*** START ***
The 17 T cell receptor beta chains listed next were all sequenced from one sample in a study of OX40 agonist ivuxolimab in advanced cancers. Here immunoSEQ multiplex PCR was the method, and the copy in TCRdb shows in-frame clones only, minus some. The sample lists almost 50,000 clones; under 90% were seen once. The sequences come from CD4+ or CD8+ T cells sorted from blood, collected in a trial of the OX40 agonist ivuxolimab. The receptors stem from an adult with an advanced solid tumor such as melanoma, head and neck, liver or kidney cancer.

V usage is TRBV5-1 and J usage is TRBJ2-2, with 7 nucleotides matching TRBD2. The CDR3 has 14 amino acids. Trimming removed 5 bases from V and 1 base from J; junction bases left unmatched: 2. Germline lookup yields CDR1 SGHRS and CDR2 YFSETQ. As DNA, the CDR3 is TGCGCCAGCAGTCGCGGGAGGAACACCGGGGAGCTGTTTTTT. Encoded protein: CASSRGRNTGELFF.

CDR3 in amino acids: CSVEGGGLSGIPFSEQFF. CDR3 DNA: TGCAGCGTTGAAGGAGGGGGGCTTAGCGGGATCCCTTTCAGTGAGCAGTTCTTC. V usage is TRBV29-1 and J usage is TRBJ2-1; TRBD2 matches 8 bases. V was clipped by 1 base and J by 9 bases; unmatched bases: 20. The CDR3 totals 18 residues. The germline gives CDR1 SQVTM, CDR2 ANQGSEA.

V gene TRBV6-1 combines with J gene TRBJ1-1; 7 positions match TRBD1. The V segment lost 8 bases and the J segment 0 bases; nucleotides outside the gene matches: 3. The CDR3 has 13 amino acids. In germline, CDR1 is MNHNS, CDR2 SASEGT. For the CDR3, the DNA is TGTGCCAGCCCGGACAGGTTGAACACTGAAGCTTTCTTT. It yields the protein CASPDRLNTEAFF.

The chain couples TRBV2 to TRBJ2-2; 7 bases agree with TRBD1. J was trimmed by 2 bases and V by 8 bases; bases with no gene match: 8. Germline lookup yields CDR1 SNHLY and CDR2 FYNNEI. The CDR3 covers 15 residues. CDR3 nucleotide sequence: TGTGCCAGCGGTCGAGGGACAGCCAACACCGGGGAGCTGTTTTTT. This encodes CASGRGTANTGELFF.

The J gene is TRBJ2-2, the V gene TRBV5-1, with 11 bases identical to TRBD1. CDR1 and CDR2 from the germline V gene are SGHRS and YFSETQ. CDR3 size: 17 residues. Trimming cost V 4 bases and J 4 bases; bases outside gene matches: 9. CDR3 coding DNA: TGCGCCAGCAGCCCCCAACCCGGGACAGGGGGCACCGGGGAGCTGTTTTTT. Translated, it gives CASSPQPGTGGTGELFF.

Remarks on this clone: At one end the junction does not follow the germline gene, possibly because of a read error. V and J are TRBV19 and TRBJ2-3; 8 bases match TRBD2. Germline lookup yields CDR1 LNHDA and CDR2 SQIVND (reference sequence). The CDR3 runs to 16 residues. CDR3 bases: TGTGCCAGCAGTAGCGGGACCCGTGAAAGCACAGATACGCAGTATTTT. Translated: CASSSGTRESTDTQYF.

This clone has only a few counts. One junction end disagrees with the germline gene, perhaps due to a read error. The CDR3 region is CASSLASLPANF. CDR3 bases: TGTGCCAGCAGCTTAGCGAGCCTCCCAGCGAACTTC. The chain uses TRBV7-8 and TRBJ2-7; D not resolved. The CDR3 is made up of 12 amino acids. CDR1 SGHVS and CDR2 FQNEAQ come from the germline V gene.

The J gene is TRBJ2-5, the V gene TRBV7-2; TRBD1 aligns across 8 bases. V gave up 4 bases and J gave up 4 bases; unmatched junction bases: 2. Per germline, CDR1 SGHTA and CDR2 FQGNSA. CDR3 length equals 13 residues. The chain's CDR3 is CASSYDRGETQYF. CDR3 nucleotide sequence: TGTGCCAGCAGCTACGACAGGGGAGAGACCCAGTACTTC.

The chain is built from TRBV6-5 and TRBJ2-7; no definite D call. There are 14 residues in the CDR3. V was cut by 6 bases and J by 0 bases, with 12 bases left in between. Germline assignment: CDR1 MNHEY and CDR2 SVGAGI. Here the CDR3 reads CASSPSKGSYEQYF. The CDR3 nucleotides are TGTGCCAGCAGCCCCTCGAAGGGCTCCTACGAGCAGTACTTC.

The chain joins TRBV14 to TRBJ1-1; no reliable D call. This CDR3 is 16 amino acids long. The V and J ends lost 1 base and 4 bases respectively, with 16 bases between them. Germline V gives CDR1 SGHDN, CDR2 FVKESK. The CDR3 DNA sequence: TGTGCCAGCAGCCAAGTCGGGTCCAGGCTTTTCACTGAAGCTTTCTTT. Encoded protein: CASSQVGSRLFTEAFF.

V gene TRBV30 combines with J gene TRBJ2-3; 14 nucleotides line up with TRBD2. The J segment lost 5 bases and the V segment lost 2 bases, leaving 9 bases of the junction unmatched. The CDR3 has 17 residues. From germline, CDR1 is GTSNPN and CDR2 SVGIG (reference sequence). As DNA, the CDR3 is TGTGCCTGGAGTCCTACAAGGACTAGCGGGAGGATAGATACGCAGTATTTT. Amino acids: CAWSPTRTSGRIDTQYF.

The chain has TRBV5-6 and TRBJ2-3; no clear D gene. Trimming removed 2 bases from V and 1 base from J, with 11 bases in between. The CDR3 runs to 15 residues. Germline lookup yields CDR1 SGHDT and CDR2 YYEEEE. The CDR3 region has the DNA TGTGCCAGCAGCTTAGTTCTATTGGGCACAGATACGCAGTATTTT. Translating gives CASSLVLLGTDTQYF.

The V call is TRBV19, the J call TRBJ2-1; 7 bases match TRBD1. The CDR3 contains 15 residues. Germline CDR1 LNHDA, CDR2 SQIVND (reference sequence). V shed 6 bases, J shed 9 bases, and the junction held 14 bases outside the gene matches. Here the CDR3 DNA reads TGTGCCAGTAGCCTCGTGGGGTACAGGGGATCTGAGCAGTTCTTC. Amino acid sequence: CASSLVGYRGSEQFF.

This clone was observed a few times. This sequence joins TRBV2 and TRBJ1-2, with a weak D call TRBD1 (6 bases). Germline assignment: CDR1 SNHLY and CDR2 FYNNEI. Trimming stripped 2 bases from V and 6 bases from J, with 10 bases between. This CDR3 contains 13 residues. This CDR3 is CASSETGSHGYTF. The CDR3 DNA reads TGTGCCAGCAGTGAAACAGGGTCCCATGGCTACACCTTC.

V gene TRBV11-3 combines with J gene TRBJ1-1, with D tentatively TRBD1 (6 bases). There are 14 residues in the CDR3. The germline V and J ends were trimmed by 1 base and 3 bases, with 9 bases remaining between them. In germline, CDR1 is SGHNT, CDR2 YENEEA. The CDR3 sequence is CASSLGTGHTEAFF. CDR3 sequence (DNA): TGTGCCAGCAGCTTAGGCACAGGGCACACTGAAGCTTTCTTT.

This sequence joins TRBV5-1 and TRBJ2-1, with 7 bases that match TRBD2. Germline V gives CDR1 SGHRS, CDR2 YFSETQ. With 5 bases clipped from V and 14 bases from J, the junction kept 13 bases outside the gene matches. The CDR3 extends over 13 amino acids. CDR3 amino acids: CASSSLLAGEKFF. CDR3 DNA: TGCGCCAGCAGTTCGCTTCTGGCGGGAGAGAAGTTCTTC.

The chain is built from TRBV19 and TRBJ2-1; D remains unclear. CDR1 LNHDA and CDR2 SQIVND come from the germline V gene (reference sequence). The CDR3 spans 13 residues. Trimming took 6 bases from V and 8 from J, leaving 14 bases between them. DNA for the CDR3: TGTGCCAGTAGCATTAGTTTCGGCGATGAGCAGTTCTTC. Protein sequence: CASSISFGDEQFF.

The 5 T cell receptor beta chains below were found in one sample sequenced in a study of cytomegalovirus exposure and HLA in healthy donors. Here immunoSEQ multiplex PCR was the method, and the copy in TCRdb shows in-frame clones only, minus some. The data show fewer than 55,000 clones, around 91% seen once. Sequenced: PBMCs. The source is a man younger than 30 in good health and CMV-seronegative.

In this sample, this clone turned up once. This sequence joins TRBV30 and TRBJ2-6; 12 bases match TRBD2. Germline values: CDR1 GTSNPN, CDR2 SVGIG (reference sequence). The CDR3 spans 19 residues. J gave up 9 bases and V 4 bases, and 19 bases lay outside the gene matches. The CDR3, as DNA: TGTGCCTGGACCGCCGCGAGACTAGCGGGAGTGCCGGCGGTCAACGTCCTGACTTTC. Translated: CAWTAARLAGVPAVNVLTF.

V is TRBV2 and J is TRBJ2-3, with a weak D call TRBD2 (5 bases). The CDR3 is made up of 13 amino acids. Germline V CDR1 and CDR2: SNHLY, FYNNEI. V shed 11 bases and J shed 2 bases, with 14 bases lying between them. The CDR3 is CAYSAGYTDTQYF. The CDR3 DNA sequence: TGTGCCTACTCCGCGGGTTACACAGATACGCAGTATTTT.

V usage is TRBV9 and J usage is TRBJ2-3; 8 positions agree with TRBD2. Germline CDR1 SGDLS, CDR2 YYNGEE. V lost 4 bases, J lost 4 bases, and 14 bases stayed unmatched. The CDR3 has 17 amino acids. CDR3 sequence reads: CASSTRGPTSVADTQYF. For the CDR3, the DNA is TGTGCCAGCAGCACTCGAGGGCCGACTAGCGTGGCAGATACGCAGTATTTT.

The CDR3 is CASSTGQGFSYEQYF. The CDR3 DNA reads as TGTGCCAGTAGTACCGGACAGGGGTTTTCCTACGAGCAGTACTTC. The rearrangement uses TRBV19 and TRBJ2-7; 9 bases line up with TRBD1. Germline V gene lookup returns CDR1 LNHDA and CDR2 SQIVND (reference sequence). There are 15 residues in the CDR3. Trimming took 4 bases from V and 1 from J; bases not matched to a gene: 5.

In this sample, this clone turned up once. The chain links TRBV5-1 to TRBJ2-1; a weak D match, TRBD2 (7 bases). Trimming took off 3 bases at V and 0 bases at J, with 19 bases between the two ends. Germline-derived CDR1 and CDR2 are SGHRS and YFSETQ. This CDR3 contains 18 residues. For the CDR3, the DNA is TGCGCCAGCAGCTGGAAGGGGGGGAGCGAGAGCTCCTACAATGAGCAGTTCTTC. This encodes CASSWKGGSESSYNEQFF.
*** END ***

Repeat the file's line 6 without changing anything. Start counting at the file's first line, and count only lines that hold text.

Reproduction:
The J gene is TRBJ2-2, the V gene TRBV5-1, with 11 bases identical to TRBD1. CDR1 and CDR2 from the germline V gene are SGHRS and YFSETQ. CDR3 size: 17 residues. Trimming cost V 4 bases and J 4 bases; bases outside gene matches: 9. CDR3 coding DNA: TGCGCCAGCAGCCCCCAACCCGGGACAGGGGGCACCGGGGAGCTGTTTTTT. Translated, it gives CASSPQPGTGGTGELFF.